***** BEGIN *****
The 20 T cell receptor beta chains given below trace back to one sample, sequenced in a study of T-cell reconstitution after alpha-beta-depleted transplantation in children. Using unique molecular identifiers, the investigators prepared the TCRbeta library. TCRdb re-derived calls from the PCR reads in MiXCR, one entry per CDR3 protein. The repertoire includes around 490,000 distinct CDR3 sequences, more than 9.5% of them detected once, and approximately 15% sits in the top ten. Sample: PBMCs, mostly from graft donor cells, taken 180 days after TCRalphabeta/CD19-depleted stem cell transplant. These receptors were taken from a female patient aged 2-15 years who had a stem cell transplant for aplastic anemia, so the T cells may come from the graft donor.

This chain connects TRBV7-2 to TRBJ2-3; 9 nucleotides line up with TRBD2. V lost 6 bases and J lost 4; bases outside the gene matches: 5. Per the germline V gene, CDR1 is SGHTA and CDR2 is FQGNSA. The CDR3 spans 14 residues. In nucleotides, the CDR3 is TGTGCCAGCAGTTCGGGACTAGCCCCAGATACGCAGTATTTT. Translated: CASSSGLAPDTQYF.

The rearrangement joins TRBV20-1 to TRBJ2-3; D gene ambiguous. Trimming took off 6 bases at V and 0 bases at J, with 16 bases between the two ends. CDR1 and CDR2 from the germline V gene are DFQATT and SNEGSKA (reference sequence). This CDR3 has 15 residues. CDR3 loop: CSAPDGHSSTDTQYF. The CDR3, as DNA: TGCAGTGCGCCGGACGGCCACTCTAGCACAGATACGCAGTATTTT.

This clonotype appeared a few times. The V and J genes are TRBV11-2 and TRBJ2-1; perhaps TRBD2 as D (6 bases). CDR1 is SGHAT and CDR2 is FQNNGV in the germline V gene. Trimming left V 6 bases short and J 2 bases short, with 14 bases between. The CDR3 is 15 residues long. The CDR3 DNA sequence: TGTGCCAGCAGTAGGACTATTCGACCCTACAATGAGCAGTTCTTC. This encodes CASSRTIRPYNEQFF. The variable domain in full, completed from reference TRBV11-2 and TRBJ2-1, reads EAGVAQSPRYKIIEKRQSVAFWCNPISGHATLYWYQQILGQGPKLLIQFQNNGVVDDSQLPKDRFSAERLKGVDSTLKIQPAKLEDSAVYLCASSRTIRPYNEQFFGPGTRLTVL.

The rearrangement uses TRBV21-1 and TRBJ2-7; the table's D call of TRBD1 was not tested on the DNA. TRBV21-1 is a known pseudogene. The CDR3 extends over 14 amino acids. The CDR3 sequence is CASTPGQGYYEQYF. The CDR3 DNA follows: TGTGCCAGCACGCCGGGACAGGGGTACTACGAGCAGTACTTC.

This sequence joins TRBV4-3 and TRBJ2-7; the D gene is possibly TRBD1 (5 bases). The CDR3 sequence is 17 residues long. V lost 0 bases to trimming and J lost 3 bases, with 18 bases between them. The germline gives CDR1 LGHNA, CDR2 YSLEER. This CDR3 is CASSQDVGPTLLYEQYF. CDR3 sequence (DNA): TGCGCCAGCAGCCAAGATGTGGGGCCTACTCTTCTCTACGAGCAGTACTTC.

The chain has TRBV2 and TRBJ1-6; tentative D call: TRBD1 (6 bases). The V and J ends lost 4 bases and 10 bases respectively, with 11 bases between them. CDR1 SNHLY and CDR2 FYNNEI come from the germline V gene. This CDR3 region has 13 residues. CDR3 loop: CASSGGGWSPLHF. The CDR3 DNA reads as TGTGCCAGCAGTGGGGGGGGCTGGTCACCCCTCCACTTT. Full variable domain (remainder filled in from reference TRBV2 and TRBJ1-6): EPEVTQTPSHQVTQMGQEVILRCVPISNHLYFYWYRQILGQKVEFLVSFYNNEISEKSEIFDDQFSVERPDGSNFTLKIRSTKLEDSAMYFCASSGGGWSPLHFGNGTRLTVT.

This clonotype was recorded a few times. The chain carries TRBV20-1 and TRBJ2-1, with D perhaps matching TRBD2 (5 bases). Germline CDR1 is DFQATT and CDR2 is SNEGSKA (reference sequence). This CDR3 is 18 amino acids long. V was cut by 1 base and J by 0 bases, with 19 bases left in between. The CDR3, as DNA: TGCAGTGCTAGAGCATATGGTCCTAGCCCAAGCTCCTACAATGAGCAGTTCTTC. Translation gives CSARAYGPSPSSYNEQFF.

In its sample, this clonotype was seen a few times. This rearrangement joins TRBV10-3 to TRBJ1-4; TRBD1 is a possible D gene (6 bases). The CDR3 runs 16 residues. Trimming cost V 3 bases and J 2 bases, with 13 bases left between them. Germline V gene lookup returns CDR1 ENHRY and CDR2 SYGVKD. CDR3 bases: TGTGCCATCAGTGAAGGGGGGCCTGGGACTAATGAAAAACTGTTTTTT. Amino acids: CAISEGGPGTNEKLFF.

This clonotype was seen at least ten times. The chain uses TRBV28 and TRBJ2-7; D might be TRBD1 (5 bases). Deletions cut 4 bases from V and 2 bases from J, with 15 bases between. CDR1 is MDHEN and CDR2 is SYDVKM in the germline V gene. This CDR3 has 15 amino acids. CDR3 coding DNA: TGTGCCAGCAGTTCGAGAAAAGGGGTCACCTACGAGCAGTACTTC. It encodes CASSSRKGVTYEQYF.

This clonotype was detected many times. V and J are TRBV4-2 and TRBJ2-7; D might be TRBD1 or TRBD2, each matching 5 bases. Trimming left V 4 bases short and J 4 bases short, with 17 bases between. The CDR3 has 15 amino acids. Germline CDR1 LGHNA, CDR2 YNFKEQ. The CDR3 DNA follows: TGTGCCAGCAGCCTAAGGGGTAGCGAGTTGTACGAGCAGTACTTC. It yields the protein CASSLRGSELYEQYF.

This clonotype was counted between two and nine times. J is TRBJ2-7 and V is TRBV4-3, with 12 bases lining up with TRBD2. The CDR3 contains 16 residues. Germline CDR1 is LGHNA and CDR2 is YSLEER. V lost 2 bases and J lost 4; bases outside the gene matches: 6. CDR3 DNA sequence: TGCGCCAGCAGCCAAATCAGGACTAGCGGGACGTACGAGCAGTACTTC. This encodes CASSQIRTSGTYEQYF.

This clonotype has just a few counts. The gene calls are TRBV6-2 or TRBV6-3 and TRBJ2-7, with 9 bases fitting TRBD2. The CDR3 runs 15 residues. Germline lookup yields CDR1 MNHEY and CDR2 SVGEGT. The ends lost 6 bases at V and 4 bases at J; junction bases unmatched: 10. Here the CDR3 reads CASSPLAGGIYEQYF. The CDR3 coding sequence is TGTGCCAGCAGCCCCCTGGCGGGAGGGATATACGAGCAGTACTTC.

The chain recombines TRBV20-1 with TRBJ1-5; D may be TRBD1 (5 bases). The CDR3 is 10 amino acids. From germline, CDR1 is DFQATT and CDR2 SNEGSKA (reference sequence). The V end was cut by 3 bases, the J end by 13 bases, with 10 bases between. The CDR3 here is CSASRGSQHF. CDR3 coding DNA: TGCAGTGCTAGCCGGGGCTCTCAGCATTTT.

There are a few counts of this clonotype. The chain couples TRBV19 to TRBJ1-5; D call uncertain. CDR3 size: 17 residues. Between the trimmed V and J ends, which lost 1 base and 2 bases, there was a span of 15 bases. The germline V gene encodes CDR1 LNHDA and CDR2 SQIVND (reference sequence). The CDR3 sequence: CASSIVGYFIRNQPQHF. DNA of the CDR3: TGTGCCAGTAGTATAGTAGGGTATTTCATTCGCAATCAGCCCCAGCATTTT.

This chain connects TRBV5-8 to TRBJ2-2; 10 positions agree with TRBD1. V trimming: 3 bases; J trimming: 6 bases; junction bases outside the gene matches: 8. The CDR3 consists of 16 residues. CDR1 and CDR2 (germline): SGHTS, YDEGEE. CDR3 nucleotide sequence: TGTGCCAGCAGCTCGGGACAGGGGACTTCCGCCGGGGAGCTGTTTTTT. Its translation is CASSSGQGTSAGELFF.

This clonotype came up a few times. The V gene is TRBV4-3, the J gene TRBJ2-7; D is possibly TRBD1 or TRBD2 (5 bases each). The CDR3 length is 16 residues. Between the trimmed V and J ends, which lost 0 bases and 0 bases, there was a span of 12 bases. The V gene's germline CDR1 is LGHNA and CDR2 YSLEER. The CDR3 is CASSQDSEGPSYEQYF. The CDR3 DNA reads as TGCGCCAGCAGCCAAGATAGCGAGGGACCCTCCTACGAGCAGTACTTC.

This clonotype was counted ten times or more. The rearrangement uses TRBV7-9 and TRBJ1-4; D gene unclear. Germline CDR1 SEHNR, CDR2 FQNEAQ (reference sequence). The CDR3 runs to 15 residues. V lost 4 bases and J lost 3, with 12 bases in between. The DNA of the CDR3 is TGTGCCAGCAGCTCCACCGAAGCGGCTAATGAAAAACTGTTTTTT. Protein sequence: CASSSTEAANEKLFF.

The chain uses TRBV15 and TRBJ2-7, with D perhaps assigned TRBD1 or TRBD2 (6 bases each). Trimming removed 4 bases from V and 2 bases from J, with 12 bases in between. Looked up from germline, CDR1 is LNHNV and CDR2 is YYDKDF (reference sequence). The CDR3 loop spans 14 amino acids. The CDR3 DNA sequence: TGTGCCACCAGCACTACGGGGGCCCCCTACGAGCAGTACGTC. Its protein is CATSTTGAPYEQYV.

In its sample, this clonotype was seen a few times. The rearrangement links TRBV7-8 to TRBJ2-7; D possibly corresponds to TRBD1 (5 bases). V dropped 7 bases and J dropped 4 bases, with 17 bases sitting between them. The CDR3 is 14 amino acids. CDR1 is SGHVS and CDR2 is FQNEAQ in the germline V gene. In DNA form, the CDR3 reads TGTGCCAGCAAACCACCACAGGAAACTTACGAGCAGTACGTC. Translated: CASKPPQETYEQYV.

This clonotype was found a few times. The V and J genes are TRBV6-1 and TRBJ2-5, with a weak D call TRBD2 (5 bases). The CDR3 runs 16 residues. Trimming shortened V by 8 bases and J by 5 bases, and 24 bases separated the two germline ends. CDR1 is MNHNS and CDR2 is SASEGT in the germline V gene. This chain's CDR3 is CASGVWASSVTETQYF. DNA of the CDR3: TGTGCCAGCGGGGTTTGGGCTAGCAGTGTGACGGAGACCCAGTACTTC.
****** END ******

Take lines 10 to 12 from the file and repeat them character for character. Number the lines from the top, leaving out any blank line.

This clonotype was seen at least ten times. The chain uses TRBV28 and TRBJ2-7; D might be TRBD1 (5 bases). Deletions cut 4 bases from V and 2 bases from J, with 15 bases between. CDR1 is MDHEN and CDR2 is SYDVKM in the germline V gene. This CDR3 has 15 amino acids. CDR3 coding DNA: TGTGCCAGCAGTTCGAGAAAAGGGGTCACCTACGAGCAGTACTTC. It encodes CASSSRKGVTYEQYF.

This clonotype was detected many times. V and J are TRBV4-2 and TRBJ2-7; D might be TRBD1 or TRBD2, each matching 5 bases. Trimming left V 4 bases short and J 4 bases short, with 17 bases between. The CDR3 has 15 amino acids. Germline CDR1 LGHNA, CDR2 YNFKEQ. The CDR3 DNA follows: TGTGCCAGCAGCCTAAGGGGTAGCGAGTTGTACGAGCAGTACTTC. It yields the protein CASSLRGSELYEQYF.

This clonotype was counted between two and nine times. J is TRBJ2-7 and V is TRBV4-3, with 12 bases lining up with TRBD2. The CDR3 contains 16 residues. Germline CDR1 is LGHNA and CDR2 is YSLEER. V lost 2 bases and J lost 4; bases outside the gene matches: 6. CDR3 DNA sequence: TGCGCCAGCAGCCAAATCAGGACTAGCGGGACGTACGAGCAGTACTTC. This encodes CASSQIRTSGTYEQYF.